“They were geopolitical thrillers of the moment,” Cuse told IndieWire. “When we started writing [our own story], we felt like telling a terrorist story was the right thing to do. There was probably no great existential crisis that the world was facing out there than terrorism, at that moment in time.”

[instagram https://www.instagram.com/p/Bxz85ZlHEeT/ expand=1]John Krasinski on Instagram: “TheMurphChallenge.com Memorial Day is coming up. No matter where you are or what you’re doing, please take a moment out of your day Monday…”

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John Krasinski, who plays the titular lead, is by now no stranger to military and law enforcement roles. His portrayal of ‘Jack Silva’ in 13 Hours elevated him out of The Office and into a uniform. His respect for the military has extended beyond the roles he plays.

MIGHTY MOVIES

‘Game of Thrones’ composer reveals last season’s music secrets

Composer Ramin Djawadi had a formidable task ahead of him for the final season of “Game of Thrones.” Back when he was working on the seventh season in 2017, Djawadi didn’t know his music written for Jon and Dany would also need to play right as Jon Snow plunged a dagger into Daenerys’ heart.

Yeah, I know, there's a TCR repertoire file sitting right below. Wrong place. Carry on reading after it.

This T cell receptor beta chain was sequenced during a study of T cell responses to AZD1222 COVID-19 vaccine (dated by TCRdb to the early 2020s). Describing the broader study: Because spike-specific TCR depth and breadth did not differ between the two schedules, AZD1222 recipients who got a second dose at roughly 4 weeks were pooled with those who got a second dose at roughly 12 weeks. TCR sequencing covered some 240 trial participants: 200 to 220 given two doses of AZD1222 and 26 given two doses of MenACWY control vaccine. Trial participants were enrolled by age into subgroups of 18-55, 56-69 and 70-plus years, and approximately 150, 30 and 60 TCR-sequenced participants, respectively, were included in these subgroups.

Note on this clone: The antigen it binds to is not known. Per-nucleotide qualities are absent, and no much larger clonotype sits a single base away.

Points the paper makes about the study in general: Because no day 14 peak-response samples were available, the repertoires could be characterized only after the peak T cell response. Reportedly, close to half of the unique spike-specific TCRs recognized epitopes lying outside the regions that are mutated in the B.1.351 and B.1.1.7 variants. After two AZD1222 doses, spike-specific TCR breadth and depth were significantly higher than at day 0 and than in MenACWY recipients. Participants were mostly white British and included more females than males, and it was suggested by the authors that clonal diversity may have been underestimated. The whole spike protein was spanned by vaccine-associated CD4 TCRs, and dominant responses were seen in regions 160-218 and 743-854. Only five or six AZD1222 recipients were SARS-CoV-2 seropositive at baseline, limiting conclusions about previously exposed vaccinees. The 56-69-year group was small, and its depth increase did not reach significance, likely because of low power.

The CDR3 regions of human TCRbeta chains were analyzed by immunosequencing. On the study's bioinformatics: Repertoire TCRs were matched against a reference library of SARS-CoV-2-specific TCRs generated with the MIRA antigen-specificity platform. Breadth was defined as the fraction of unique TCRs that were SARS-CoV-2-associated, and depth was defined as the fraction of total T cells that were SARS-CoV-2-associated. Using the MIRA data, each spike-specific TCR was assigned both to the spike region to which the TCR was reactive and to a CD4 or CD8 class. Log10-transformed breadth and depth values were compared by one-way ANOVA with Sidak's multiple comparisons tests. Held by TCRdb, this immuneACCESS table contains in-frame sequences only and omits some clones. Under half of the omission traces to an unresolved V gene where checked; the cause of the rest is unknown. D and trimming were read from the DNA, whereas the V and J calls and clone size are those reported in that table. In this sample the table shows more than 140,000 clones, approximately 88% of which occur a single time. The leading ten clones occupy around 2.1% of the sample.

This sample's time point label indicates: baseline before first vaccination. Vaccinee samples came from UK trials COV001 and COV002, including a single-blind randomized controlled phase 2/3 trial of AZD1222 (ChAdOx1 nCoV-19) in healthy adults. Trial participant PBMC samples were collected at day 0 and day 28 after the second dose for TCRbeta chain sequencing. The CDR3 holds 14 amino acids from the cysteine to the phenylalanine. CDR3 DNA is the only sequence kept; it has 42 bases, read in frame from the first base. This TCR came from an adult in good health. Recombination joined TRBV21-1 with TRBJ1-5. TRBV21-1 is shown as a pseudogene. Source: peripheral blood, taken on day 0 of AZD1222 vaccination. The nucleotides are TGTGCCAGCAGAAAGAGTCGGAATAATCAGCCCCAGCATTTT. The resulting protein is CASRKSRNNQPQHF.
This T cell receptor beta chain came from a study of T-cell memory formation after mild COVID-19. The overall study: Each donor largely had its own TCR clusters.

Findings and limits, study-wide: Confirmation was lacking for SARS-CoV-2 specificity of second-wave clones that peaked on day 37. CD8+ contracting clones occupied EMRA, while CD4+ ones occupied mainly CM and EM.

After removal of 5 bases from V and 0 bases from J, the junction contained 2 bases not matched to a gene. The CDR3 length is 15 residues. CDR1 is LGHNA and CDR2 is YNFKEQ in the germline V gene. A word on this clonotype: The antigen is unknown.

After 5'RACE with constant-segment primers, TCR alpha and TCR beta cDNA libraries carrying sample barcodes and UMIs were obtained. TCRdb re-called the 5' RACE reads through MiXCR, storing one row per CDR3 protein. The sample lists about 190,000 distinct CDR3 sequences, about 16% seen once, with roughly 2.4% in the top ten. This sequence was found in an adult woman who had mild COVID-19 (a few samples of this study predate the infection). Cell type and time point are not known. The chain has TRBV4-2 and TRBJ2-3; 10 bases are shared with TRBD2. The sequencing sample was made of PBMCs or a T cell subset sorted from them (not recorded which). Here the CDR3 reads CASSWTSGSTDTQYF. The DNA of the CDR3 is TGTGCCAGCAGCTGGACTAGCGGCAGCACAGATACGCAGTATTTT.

Showrunners David Benioff and D.B. Weiss had “talked a little bit in riddles” about Dany’s fate and the music Djawadi needed to write, the composer said in an interview with INSIDER on June 11, 2019.

“They said, ‘OK, this needs to be a really romantic theme, but make sure that it’s a love theme that can imply complications,'” Djawadi said. “That’s how they started me out. They said things turn differently and things go wrong.”


Their love “theme” (the term Djawadi uses to refer to the melody unique to a character’s scenes that you can hear on the soundtrack) was worked into a track on the season eight score called “The Iron Throne.”

‘A Private War’ shows the human side of conflicts across the world

Daenerys and Jon embracing just before her death.

(HBO)

The song played just as Jon and Dany kissed, mimicking the way she believed they were going to have a happy ending. But it was cut short, right as Jon stabbed his queen. Djawadi says “The Iron Throne” is one of the songs he’s most looking forward to playing live later this year when the “Game of Thrones Live Concert Experience” goes on tour.

Keep scrolling to read INSIDER’s full interview with Djawadi, in which he reveals the “positive” message of the final scene with Jon Snow.

Kim Renfro: The final song heard on the show, called “A Song of Ice and Fire,” is obviously such an important endcap to the series. What were the emotions that you wanted baked into that particular track?

Ramin Djawadi: The thought was to really create a bookend to the whole show. We have our main title song that really represents everybody and the entire series, and we thought there’s no better way to end the show than with our main title theme. But this time it was with a full choir. We have men and women and children actually singing it.